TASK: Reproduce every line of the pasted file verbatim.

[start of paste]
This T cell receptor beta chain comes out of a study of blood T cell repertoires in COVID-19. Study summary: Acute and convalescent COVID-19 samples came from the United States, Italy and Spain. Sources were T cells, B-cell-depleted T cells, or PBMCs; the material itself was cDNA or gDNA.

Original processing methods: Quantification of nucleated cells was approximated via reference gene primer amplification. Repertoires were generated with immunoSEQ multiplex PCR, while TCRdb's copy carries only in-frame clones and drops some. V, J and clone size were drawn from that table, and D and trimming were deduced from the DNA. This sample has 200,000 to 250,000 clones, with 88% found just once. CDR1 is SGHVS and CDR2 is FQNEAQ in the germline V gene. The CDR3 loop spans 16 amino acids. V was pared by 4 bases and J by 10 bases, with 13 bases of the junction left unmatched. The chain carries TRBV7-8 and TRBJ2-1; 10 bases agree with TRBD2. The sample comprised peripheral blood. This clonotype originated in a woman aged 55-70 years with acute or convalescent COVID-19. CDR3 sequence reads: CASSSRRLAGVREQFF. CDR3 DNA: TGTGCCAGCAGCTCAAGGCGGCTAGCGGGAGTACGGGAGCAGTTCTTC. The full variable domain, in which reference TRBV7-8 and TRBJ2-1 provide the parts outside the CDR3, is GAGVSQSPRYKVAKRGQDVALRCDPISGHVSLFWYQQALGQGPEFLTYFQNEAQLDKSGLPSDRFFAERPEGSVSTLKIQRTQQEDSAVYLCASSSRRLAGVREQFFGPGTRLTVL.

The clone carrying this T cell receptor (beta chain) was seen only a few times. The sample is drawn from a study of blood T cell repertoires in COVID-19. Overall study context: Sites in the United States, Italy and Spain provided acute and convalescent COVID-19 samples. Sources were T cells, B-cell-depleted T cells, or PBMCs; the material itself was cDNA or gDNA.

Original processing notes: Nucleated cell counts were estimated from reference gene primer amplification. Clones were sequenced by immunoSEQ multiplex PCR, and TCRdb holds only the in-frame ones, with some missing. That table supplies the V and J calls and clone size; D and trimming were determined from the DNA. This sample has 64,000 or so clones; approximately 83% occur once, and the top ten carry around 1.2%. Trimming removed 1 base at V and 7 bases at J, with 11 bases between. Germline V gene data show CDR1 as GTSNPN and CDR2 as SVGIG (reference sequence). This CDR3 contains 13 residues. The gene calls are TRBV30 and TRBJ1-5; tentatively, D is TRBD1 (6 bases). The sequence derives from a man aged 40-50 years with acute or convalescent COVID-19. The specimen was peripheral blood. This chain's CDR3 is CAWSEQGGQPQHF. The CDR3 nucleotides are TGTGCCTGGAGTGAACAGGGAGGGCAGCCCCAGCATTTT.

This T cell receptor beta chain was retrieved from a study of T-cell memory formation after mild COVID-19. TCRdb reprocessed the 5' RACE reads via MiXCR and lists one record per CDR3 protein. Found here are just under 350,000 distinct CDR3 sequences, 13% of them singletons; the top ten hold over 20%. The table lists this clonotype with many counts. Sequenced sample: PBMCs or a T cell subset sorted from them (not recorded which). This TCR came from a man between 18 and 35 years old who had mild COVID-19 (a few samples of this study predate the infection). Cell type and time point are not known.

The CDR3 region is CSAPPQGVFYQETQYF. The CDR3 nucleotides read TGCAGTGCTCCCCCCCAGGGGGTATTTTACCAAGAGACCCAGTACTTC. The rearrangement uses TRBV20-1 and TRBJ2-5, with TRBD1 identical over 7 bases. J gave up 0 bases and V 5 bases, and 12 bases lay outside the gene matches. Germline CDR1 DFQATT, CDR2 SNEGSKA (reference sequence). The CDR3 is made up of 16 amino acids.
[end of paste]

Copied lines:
This T cell receptor beta chain comes out of a study of blood T cell repertoires in COVID-19. Study summary: Acute and convalescent COVID-19 samples came from the United States, Italy and Spain. Sources were T cells, B-cell-depleted T cells, or PBMCs; the material itself was cDNA or gDNA.

Original processing methods: Quantification of nucleated cells was approximated via reference gene primer amplification. Repertoires were generated with immunoSEQ multiplex PCR, while TCRdb's copy carries only in-frame clones and drops some. V, J and clone size were drawn from that table, and D and trimming were deduced from the DNA. This sample has 200,000 to 250,000 clones, with 88% found just once. CDR1 is SGHVS and CDR2 is FQNEAQ in the germline V gene. The CDR3 loop spans 16 amino acids. V was pared by 4 bases and J by 10 bases, with 13 bases of the junction left unmatched. The chain carries TRBV7-8 and TRBJ2-1; 10 bases agree with TRBD2. The sample comprised peripheral blood. This clonotype originated in a woman aged 55-70 years with acute or convalescent COVID-19. CDR3 sequence reads: CASSSRRLAGVREQFF. CDR3 DNA: TGTGCCAGCAGCTCAAGGCGGCTAGCGGGAGTACGGGAGCAGTTCTTC. The full variable domain, in which reference TRBV7-8 and TRBJ2-1 provide the parts outside the CDR3, is GAGVSQSPRYKVAKRGQDVALRCDPISGHVSLFWYQQALGQGPEFLTYFQNEAQLDKSGLPSDRFFAERPEGSVSTLKIQRTQQEDSAVYLCASSSRRLAGVREQFFGPGTRLTVL.

The clone carrying this T cell receptor (beta chain) was seen only a few times. The sample is drawn from a study of blood T cell repertoires in COVID-19. Overall study context: Sites in the United States, Italy and Spain provided acute and convalescent COVID-19 samples. Sources were T cells, B-cell-depleted T cells, or PBMCs; the material itself was cDNA or gDNA.

Original processing notes: Nucleated cell counts were estimated from reference gene primer amplification. Clones were sequenced by immunoSEQ multiplex PCR, and TCRdb holds only the in-frame ones, with some missing. That table supplies the V and J calls and clone size; D and trimming were determined from the DNA. This sample has 64,000 or so clones; approximately 83% occur once, and the top ten carry around 1.2%. Trimming removed 1 base at V and 7 bases at J, with 11 bases between. Germline V gene data show CDR1 as GTSNPN and CDR2 as SVGIG (reference sequence). This CDR3 contains 13 residues. The gene calls are TRBV30 and TRBJ1-5; tentatively, D is TRBD1 (6 bases). The sequence derives from a man aged 40-50 years with acute or convalescent COVID-19. The specimen was peripheral blood. This chain's CDR3 is CAWSEQGGQPQHF. The CDR3 nucleotides are TGTGCCTGGAGTGAACAGGGAGGGCAGCCCCAGCATTTT.

This T cell receptor beta chain was retrieved from a study of T-cell memory formation after mild COVID-19. TCRdb reprocessed the 5' RACE reads via MiXCR and lists one record per CDR3 protein. Found here are just under 350,000 distinct CDR3 sequences, 13% of them singletons; the top ten hold over 20%. The table lists this clonotype with many counts. Sequenced sample: PBMCs or a T cell subset sorted from them (not recorded which). This TCR came from a man between 18 and 35 years old who had mild COVID-19 (a few samples of this study predate the infection). Cell type and time point are not known.

The CDR3 region is CSAPPQGVFYQETQYF. The CDR3 nucleotides read TGCAGTGCTCCCCCCCAGGGGGTATTTTACCAAGAGACCCAGTACTTC. The rearrangement uses TRBV20-1 and TRBJ2-5, with TRBD1 identical over 7 bases. J gave up 0 bases and V 5 bases, and 12 bases lay outside the gene matches. Germline CDR1 DFQATT, CDR2 SNEGSKA (reference sequence). The CDR3 is made up of 16 amino acids.